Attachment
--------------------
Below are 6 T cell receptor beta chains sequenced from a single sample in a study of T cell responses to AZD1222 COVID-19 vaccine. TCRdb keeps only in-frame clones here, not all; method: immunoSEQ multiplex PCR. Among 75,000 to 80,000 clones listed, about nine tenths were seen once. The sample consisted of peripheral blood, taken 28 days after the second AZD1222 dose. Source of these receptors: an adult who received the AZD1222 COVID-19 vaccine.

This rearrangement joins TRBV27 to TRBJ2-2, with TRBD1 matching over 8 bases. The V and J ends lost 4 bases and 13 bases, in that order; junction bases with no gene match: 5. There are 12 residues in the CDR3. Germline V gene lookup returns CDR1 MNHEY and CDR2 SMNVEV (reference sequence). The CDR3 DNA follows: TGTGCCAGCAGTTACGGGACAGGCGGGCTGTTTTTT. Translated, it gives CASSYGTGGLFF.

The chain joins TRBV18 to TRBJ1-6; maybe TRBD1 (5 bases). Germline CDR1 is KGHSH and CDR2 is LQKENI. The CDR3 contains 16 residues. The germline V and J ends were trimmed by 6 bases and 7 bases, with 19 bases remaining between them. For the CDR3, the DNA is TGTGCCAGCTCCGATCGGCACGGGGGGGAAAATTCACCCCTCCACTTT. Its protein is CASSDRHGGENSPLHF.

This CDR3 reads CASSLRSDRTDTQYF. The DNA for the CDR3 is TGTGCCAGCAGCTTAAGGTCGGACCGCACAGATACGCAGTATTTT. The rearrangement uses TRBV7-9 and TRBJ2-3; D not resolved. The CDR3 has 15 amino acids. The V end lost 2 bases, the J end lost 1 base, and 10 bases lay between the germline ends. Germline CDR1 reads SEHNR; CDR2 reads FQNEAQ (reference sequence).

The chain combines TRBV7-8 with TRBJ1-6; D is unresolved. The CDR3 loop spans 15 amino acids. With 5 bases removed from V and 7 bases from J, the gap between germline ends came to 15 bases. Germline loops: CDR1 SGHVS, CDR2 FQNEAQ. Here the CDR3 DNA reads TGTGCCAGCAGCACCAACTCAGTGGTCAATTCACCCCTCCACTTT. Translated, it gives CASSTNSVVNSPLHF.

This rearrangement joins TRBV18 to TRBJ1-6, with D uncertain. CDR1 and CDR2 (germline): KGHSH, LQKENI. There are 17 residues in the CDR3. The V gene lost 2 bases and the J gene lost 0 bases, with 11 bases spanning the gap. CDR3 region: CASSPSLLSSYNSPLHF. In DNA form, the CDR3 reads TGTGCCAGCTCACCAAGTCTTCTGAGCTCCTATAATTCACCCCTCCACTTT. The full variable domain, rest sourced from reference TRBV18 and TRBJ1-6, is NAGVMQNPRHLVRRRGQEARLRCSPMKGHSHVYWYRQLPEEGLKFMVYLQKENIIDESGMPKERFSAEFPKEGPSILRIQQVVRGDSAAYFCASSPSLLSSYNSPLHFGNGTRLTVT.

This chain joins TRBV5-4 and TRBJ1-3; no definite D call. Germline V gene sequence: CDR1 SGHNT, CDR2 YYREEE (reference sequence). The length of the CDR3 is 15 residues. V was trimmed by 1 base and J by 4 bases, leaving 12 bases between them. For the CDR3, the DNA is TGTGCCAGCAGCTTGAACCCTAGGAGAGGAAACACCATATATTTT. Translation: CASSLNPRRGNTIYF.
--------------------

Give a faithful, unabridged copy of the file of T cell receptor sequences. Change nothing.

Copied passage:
Below are 6 T cell receptor beta chains sequenced from a single sample in a study of T cell responses to AZD1222 COVID-19 vaccine. TCRdb keeps only in-frame clones here, not all; method: immunoSEQ multiplex PCR. Among 75,000 to 80,000 clones listed, about nine tenths were seen once. The sample consisted of peripheral blood, taken 28 days after the second AZD1222 dose. Source of these receptors: an adult who received the AZD1222 COVID-19 vaccine.

This rearrangement joins TRBV27 to TRBJ2-2, with TRBD1 matching over 8 bases. The V and J ends lost 4 bases and 13 bases, in that order; junction bases with no gene match: 5. There are 12 residues in the CDR3. Germline V gene lookup returns CDR1 MNHEY and CDR2 SMNVEV (reference sequence). The CDR3 DNA follows: TGTGCCAGCAGTTACGGGACAGGCGGGCTGTTTTTT. Translated, it gives CASSYGTGGLFF.

The chain joins TRBV18 to TRBJ1-6; maybe TRBD1 (5 bases). Germline CDR1 is KGHSH and CDR2 is LQKENI. The CDR3 contains 16 residues. The germline V and J ends were trimmed by 6 bases and 7 bases, with 19 bases remaining between them. For the CDR3, the DNA is TGTGCCAGCTCCGATCGGCACGGGGGGGAAAATTCACCCCTCCACTTT. Its protein is CASSDRHGGENSPLHF.

This CDR3 reads CASSLRSDRTDTQYF. The DNA for the CDR3 is TGTGCCAGCAGCTTAAGGTCGGACCGCACAGATACGCAGTATTTT. The rearrangement uses TRBV7-9 and TRBJ2-3; D not resolved. The CDR3 has 15 amino acids. The V end lost 2 bases, the J end lost 1 base, and 10 bases lay between the germline ends. Germline CDR1 reads SEHNR; CDR2 reads FQNEAQ (reference sequence).

The chain combines TRBV7-8 with TRBJ1-6; D is unresolved. The CDR3 loop spans 15 amino acids. With 5 bases removed from V and 7 bases from J, the gap between germline ends came to 15 bases. Germline loops: CDR1 SGHVS, CDR2 FQNEAQ. Here the CDR3 DNA reads TGTGCCAGCAGCACCAACTCAGTGGTCAATTCACCCCTCCACTTT. Translated, it gives CASSTNSVVNSPLHF.

This rearrangement joins TRBV18 to TRBJ1-6, with D uncertain. CDR1 and CDR2 (germline): KGHSH, LQKENI. There are 17 residues in the CDR3. The V gene lost 2 bases and the J gene lost 0 bases, with 11 bases spanning the gap. CDR3 region: CASSPSLLSSYNSPLHF. In DNA form, the CDR3 reads TGTGCCAGCTCACCAAGTCTTCTGAGCTCCTATAATTCACCCCTCCACTTT. The full variable domain, rest sourced from reference TRBV18 and TRBJ1-6, is NAGVMQNPRHLVRRRGQEARLRCSPMKGHSHVYWYRQLPEEGLKFMVYLQKENIIDESGMPKERFSAEFPKEGPSILRIQQVVRGDSAAYFCASSPSLLSSYNSPLHFGNGTRLTVT.

This chain joins TRBV5-4 and TRBJ1-3; no definite D call. Germline V gene sequence: CDR1 SGHNT, CDR2 YYREEE (reference sequence). The length of the CDR3 is 15 residues. V was trimmed by 1 base and J by 4 bases, leaving 12 bases between them. For the CDR3, the DNA is TGTGCCAGCAGCTTGAACCCTAGGAGAGGAAACACCATATATTTT. Translation: CASSLNPRRGNTIYF.